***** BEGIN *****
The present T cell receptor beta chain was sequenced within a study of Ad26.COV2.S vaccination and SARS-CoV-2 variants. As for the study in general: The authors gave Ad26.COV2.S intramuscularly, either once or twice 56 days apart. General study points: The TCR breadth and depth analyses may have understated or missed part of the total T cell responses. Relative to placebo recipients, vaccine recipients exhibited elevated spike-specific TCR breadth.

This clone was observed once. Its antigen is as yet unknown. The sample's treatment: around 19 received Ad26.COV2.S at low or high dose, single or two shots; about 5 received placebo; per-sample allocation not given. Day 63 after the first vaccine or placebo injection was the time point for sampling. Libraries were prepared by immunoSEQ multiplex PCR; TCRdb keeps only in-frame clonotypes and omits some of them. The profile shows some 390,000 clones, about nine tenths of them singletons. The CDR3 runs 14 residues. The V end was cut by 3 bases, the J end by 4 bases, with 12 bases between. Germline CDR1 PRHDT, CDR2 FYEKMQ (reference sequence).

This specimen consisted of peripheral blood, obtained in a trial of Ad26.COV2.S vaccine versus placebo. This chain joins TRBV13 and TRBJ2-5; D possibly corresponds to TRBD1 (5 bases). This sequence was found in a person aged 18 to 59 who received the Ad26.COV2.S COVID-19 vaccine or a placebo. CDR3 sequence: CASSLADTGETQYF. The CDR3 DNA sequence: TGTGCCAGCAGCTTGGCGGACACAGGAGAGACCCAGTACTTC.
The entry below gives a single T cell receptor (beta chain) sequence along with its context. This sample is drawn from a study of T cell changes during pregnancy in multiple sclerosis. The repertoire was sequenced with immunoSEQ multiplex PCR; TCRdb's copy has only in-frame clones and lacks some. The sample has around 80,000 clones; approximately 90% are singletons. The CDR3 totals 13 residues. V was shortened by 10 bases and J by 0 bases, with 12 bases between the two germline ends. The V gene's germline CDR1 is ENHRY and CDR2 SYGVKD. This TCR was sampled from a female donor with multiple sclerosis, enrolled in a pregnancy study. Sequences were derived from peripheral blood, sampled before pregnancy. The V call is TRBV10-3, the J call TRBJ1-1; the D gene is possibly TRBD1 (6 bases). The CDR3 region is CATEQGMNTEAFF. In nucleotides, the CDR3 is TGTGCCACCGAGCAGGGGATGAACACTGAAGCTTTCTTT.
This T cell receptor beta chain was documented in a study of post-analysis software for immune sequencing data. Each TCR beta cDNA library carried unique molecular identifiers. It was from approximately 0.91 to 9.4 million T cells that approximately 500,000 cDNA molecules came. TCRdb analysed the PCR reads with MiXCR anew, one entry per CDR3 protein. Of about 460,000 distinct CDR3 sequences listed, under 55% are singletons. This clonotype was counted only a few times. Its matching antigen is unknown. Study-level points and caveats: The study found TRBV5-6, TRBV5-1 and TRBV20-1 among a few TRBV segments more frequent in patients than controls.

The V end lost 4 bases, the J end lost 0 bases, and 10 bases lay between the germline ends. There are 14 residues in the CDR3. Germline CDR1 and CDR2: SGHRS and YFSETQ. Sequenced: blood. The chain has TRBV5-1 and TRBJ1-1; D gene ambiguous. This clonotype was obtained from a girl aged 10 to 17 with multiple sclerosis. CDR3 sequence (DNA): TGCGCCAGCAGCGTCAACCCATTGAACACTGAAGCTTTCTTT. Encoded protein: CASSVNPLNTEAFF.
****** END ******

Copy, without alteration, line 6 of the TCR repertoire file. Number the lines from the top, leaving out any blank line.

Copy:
The V end lost 4 bases, the J end lost 0 bases, and 10 bases lay between the germline ends. There are 14 residues in the CDR3. Germline CDR1 and CDR2: SGHRS and YFSETQ. Sequenced: blood. The chain has TRBV5-1 and TRBJ1-1; D gene ambiguous. This clonotype was obtained from a girl aged 10 to 17 with multiple sclerosis. CDR3 sequence (DNA): TGCGCCAGCAGCGTCAACCCATTGAACACTGAAGCTTTCTTT. Encoded protein: CASSVNPLNTEAFF.